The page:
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Edward Settle Godfrey Iii Associate Justice, Maine Supreme Judicial Court August 18, 1976 - September 1, 1983, Vincent L. McKusick 2018 University of Maine School of Law

Edward Settle Godfrey Iii Associate Justice, Maine Supreme Judicial Court August 18, 1976 - September 1, 1983, Vincent L. Mckusick

Maine Law Review

At the end of 1994 Dean Edward S. Godfrey III stepped down from his teaching position as Professor Emeritus of the University of Maine School of Law. In honor of his service to Maine’s only law school, to the Maine Supreme Judicial Court, to the Maine Bar, and to the people of the State of Maine, the Board and Staff dedicate Volume 47 of the Maine Law Review to Dean Edward Godfrey. Reviews by Maine Law School faculty members of Dean Godfrey’s Law Court decisions in several areas of the law follow.


Sidney W. Wernick: In Memoriam, Edward S. Godfrey 2018 University of Maine School of Law

Sidney W. Wernick: In Memoriam, Edward S. Godfrey

Maine Law Review

A common sentiment has it that we should bear the death of our elders with a kind of sensible equanimity. The idea seems to be that the old folks have had their turn, served out their usefulness, and, by their departure, have beneficently made more room for the rest of us. Or, more charitably, in a culture that still resonates now and then to Biblical thought, perhaps we are moved to that common sentiment by the mournful cadence of the Ninetieth Psalm, which warns us of the “labour and sorrow” attending survival of the “strong” beyond three score and ten ...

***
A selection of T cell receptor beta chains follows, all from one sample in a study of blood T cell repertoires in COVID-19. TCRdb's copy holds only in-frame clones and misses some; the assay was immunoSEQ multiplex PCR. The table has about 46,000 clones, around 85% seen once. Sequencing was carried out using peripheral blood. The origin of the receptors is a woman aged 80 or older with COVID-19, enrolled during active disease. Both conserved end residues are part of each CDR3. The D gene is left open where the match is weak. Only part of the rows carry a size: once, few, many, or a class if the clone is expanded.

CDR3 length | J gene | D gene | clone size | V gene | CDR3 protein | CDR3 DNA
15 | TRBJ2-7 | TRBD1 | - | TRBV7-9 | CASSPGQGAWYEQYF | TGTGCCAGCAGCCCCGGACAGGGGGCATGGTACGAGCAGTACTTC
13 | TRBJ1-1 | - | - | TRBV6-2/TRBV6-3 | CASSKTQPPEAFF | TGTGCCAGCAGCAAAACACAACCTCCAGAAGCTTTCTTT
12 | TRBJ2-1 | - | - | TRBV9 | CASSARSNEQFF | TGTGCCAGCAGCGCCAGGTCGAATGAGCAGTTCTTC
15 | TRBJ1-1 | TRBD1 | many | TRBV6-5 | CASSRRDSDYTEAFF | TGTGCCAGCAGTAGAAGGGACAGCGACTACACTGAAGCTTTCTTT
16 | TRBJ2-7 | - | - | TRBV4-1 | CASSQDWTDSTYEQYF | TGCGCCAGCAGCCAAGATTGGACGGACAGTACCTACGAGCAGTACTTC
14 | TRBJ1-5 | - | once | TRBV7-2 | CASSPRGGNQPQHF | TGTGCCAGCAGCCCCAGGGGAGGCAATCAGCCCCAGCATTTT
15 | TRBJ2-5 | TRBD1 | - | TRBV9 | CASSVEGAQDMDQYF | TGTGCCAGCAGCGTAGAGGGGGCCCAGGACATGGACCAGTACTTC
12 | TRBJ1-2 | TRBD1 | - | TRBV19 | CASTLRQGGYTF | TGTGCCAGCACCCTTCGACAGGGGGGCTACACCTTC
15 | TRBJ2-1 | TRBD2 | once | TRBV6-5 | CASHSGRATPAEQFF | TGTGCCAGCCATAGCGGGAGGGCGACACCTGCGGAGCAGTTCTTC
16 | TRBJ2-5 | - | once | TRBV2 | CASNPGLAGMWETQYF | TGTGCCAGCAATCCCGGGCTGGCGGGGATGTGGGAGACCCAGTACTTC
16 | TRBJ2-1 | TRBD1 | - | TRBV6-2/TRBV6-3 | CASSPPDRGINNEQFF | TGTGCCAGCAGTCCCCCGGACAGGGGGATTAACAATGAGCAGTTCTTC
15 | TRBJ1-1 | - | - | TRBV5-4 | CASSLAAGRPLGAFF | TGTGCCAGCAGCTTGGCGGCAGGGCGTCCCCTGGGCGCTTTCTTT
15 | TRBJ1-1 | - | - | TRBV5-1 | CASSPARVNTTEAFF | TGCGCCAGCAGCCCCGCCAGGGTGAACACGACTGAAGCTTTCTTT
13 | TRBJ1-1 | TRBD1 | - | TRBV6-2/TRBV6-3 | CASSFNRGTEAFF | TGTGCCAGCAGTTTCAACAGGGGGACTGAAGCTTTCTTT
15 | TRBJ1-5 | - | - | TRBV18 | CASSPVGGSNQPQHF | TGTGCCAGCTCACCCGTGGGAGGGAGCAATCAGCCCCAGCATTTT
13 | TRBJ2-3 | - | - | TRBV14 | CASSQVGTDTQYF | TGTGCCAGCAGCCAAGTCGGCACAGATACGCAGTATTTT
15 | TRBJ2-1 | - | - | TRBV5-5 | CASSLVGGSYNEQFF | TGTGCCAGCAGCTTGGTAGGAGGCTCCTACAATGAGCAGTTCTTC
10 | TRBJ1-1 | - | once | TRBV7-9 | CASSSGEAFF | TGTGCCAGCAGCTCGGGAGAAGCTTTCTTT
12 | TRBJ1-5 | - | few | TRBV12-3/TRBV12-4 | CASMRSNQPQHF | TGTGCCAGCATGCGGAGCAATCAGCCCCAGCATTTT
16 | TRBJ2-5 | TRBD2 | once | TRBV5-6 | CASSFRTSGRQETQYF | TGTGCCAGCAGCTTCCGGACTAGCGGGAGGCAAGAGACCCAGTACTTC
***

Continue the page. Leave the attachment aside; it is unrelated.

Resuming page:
The Power Of "So-Called Judges", Tara Leigh Grove 2018 William & Mary Law School

The Power Of "So-Called Judges", Tara Leigh Grove

Faculty Publications

No abstract provided.


Utah’S Online Dispute Resolution Program, Deno Himonas 2018 Penn State Dickinson Law

Utah’S Online Dispute Resolution Program, Deno Himonas

Dickinson Law Review

This article by Utah Supreme Court Justice Deno Himonas describes Utah’s Online Dispute Resolution or ODR system. Launched in September 2018, Utah’s ODR system is available to litigants who have small claims disputes that involve $11,000 or less. The ODR system has been designed to provide “simple, quick, inexpensive and easily accessible justice” that includes “individualized assistance and information that is accessible across a multitude of electronic platforms.”